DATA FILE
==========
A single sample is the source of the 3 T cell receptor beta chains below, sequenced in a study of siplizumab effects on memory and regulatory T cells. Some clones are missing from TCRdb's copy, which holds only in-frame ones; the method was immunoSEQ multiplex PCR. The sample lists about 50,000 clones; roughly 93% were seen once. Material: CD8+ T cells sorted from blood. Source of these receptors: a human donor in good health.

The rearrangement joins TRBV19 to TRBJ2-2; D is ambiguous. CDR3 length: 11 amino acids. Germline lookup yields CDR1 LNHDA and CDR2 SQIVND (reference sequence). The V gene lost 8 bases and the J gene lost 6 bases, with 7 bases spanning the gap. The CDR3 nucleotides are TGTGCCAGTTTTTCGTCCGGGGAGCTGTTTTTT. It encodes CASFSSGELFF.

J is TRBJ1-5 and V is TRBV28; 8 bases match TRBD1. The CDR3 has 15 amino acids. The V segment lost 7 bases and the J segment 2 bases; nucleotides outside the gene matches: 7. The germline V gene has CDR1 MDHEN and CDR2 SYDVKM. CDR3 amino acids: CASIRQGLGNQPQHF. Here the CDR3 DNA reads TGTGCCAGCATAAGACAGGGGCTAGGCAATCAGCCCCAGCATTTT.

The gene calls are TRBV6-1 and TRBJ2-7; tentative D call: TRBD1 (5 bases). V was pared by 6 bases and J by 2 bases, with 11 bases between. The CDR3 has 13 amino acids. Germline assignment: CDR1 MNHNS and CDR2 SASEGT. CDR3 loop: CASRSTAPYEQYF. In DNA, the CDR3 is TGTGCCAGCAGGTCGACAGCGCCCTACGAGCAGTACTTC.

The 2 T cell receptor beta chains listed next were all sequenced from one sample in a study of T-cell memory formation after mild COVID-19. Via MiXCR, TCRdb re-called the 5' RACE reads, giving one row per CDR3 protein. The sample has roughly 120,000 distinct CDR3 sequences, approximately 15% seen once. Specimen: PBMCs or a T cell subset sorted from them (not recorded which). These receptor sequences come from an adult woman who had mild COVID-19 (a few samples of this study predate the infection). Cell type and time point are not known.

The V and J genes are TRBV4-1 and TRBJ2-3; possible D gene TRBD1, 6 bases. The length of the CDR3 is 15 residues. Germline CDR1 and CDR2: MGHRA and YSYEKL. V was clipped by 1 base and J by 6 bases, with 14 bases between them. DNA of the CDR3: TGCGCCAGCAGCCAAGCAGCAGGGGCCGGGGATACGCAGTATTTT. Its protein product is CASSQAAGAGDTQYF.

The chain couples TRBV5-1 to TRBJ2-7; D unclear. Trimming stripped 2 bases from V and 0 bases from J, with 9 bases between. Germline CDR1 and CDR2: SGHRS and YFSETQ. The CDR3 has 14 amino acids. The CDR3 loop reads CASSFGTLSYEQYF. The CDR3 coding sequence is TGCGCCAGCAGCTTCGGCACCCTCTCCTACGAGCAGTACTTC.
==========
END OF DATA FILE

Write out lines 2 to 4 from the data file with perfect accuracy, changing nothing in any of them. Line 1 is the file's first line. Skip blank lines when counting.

The rearrangement joins TRBV19 to TRBJ2-2; D is ambiguous. CDR3 length: 11 amino acids. Germline lookup yields CDR1 LNHDA and CDR2 SQIVND (reference sequence). The V gene lost 8 bases and the J gene lost 6 bases, with 7 bases spanning the gap. The CDR3 nucleotides are TGTGCCAGTTTTTCGTCCGGGGAGCTGTTTTTT. It encodes CASFSSGELFF.

J is TRBJ1-5 and V is TRBV28; 8 bases match TRBD1. The CDR3 has 15 amino acids. The V segment lost 7 bases and the J segment 2 bases; nucleotides outside the gene matches: 7. The germline V gene has CDR1 MDHEN and CDR2 SYDVKM. CDR3 amino acids: CASIRQGLGNQPQHF. Here the CDR3 DNA reads TGTGCCAGCATAAGACAGGGGCTAGGCAATCAGCCCCAGCATTTT.

The gene calls are TRBV6-1 and TRBJ2-7; tentative D call: TRBD1 (5 bases). V was pared by 6 bases and J by 2 bases, with 11 bases between. The CDR3 has 13 amino acids. Germline assignment: CDR1 MNHNS and CDR2 SASEGT. CDR3 loop: CASRSTAPYEQYF. In DNA, the CDR3 is TGTGCCAGCAGGTCGACAGCGCCCTACGAGCAGTACTTC.